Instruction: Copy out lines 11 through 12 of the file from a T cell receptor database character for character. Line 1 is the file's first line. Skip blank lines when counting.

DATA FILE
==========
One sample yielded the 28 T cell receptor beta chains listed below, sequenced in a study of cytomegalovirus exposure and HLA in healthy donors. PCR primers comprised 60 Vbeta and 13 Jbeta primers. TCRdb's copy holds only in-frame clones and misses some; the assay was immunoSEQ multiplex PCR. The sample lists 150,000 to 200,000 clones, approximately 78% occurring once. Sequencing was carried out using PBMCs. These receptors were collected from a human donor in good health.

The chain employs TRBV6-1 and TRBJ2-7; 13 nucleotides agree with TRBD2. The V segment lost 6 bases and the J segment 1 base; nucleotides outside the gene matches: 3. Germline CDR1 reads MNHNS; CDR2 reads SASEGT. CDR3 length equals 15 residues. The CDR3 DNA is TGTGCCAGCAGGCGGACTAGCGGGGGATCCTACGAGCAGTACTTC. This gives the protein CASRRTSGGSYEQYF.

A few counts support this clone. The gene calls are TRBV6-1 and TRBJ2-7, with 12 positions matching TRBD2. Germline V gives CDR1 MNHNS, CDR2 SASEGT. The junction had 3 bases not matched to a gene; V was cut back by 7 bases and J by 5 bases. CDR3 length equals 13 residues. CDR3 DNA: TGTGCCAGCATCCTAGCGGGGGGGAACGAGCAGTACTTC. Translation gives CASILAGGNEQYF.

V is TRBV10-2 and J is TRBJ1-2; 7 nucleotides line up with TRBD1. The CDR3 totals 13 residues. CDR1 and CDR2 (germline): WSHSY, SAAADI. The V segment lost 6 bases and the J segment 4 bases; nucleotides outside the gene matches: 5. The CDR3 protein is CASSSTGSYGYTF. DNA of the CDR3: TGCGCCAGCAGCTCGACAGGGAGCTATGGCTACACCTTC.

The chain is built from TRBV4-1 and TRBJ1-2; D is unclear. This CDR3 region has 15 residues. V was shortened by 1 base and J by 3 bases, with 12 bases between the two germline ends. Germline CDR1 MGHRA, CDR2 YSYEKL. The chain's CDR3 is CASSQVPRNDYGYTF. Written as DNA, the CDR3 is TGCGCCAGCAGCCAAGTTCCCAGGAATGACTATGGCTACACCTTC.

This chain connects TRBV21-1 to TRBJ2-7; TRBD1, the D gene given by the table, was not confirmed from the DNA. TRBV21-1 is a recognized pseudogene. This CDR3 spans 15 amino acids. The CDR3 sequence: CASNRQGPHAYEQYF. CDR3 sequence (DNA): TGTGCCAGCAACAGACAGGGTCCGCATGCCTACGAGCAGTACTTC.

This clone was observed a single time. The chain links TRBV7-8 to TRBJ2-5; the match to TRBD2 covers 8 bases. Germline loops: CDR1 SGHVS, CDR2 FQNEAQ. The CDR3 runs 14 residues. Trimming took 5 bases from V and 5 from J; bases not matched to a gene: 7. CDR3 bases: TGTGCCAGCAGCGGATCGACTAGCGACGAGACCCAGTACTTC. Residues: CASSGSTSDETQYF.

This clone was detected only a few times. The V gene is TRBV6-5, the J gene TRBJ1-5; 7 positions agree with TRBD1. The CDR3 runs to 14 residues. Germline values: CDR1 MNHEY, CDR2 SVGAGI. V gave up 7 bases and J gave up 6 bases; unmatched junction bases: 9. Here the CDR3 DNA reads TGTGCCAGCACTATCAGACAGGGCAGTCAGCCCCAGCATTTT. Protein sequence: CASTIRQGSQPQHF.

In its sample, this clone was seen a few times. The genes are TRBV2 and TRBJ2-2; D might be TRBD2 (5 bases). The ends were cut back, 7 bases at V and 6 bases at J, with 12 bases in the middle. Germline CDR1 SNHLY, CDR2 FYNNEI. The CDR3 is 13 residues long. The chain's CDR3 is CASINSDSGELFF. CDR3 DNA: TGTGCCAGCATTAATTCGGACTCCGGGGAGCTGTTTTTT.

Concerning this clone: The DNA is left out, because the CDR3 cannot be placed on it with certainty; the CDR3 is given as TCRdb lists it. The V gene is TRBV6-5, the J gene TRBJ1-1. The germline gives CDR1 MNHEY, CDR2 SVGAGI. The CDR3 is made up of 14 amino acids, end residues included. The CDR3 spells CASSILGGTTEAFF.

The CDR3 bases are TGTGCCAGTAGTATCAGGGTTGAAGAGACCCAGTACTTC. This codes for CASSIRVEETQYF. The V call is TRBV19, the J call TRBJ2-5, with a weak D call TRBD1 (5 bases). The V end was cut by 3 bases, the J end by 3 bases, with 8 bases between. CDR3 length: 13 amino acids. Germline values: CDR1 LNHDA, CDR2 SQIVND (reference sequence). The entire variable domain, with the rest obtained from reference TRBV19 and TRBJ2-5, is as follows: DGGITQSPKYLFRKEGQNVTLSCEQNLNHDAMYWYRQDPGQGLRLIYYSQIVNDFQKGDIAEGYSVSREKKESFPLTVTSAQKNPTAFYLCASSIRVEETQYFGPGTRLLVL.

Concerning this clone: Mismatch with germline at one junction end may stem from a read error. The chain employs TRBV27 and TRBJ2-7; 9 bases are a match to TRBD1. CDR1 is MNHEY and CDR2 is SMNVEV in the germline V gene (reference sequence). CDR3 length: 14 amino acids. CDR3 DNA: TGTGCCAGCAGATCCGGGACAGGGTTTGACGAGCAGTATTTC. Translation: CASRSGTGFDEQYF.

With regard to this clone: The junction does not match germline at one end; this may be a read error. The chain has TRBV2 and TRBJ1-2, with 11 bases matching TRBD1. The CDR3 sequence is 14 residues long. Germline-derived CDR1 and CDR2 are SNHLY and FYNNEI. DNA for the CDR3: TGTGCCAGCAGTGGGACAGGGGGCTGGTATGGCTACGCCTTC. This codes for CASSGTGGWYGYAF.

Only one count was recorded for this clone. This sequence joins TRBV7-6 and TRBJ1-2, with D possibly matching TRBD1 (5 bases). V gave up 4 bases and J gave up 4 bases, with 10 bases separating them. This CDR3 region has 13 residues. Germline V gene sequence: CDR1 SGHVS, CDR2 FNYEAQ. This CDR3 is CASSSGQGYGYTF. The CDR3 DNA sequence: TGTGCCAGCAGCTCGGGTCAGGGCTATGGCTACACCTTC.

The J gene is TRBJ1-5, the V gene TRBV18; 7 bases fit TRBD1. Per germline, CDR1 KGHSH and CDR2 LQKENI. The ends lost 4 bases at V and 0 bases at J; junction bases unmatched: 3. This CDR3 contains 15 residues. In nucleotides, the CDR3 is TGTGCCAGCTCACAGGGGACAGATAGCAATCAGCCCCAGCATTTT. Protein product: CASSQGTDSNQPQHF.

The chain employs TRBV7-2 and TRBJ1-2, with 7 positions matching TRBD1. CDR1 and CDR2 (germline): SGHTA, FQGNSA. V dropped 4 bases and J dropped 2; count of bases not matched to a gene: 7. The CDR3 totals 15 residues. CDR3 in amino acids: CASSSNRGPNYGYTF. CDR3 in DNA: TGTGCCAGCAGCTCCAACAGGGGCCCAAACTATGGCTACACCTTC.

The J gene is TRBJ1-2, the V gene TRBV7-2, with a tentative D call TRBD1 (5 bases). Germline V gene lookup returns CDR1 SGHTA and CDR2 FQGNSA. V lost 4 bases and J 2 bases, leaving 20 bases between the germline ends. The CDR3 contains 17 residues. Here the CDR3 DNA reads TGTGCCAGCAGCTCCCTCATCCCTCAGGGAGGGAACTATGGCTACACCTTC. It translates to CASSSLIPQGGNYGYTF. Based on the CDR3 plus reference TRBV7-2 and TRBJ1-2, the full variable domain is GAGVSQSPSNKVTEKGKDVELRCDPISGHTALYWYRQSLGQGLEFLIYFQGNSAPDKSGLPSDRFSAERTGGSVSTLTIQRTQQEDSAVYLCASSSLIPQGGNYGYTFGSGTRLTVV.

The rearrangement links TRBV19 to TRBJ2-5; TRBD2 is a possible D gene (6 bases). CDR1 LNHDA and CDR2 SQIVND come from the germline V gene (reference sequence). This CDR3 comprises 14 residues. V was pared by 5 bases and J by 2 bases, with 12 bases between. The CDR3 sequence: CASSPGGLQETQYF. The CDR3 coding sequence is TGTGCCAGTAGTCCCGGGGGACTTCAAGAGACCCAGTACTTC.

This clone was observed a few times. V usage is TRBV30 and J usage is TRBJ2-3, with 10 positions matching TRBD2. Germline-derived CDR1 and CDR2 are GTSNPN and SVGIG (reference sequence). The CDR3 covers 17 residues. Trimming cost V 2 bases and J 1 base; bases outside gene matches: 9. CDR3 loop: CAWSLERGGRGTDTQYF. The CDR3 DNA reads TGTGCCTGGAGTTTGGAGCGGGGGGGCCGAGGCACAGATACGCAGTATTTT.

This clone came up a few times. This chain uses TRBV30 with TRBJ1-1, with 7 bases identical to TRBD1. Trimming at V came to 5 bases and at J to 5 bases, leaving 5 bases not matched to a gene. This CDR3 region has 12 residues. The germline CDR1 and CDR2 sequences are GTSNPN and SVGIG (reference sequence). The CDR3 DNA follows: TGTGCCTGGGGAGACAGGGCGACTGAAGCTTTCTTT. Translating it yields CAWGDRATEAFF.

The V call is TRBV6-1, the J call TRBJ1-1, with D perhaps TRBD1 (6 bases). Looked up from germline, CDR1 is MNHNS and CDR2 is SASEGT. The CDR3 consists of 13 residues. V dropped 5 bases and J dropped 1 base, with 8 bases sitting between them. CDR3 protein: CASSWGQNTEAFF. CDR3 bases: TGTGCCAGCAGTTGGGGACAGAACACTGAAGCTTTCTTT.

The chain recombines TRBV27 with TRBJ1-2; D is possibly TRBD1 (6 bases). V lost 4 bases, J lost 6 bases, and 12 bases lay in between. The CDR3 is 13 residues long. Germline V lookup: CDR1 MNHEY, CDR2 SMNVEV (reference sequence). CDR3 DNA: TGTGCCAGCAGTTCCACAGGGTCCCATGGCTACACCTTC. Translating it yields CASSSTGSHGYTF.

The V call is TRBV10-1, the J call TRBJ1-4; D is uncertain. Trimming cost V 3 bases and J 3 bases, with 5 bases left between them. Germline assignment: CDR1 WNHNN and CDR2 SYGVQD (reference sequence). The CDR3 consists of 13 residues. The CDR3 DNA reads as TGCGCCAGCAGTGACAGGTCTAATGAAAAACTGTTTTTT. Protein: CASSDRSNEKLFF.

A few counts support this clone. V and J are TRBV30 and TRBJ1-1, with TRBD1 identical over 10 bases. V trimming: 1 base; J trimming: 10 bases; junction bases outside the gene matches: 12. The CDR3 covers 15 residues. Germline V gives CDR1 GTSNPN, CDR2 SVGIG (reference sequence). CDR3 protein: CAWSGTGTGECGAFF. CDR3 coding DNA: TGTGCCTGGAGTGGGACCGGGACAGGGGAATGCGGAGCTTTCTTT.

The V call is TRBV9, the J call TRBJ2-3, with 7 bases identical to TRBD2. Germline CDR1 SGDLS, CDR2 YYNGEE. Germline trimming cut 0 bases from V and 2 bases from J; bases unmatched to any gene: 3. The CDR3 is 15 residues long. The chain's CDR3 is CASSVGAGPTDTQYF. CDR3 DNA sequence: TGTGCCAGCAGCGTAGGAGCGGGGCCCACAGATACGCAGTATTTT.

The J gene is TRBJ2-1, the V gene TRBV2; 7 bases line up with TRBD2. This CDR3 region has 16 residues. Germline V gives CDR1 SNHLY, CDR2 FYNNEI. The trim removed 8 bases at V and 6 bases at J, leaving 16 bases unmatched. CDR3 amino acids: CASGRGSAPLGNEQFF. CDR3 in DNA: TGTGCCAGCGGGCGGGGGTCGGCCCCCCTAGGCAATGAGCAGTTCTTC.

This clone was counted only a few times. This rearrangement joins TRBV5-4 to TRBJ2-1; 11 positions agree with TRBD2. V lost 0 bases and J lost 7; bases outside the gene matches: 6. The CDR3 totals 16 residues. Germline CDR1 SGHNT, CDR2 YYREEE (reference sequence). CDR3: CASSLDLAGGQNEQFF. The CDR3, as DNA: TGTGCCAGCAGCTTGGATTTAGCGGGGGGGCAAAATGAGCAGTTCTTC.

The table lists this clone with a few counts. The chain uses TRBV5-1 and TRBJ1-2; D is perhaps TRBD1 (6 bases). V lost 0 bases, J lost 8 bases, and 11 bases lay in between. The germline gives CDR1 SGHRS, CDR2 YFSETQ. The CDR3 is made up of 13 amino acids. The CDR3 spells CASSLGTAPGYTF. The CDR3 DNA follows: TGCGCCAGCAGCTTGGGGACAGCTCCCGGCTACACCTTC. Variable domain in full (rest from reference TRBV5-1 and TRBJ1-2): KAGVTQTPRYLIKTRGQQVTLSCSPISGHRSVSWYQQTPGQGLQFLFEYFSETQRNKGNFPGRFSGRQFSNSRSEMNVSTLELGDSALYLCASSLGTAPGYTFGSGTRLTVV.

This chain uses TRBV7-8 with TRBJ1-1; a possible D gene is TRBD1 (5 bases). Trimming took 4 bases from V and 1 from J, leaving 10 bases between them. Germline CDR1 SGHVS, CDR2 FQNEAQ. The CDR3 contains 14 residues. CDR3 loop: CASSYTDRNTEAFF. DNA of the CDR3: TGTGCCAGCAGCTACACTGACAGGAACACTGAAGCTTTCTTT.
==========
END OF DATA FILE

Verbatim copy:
The CDR3 bases are TGTGCCAGTAGTATCAGGGTTGAAGAGACCCAGTACTTC. This codes for CASSIRVEETQYF. The V call is TRBV19, the J call TRBJ2-5, with a weak D call TRBD1 (5 bases). The V end was cut by 3 bases, the J end by 3 bases, with 8 bases between. CDR3 length: 13 amino acids. Germline values: CDR1 LNHDA, CDR2 SQIVND (reference sequence). The entire variable domain, with the rest obtained from reference TRBV19 and TRBJ2-5, is as follows: DGGITQSPKYLFRKEGQNVTLSCEQNLNHDAMYWYRQDPGQGLRLIYYSQIVNDFQKGDIAEGYSVSREKKESFPLTVTSAQKNPTAFYLCASSIRVEETQYFGPGTRLLVL.

Concerning this clone: Mismatch with germline at one junction end may stem from a read error. The chain employs TRBV27 and TRBJ2-7; 9 bases are a match to TRBD1. CDR1 is MNHEY and CDR2 is SMNVEV in the germline V gene (reference sequence). CDR3 length: 14 amino acids. CDR3 DNA: TGTGCCAGCAGATCCGGGACAGGGTTTGACGAGCAGTATTTC. Translation: CASRSGTGFDEQYF.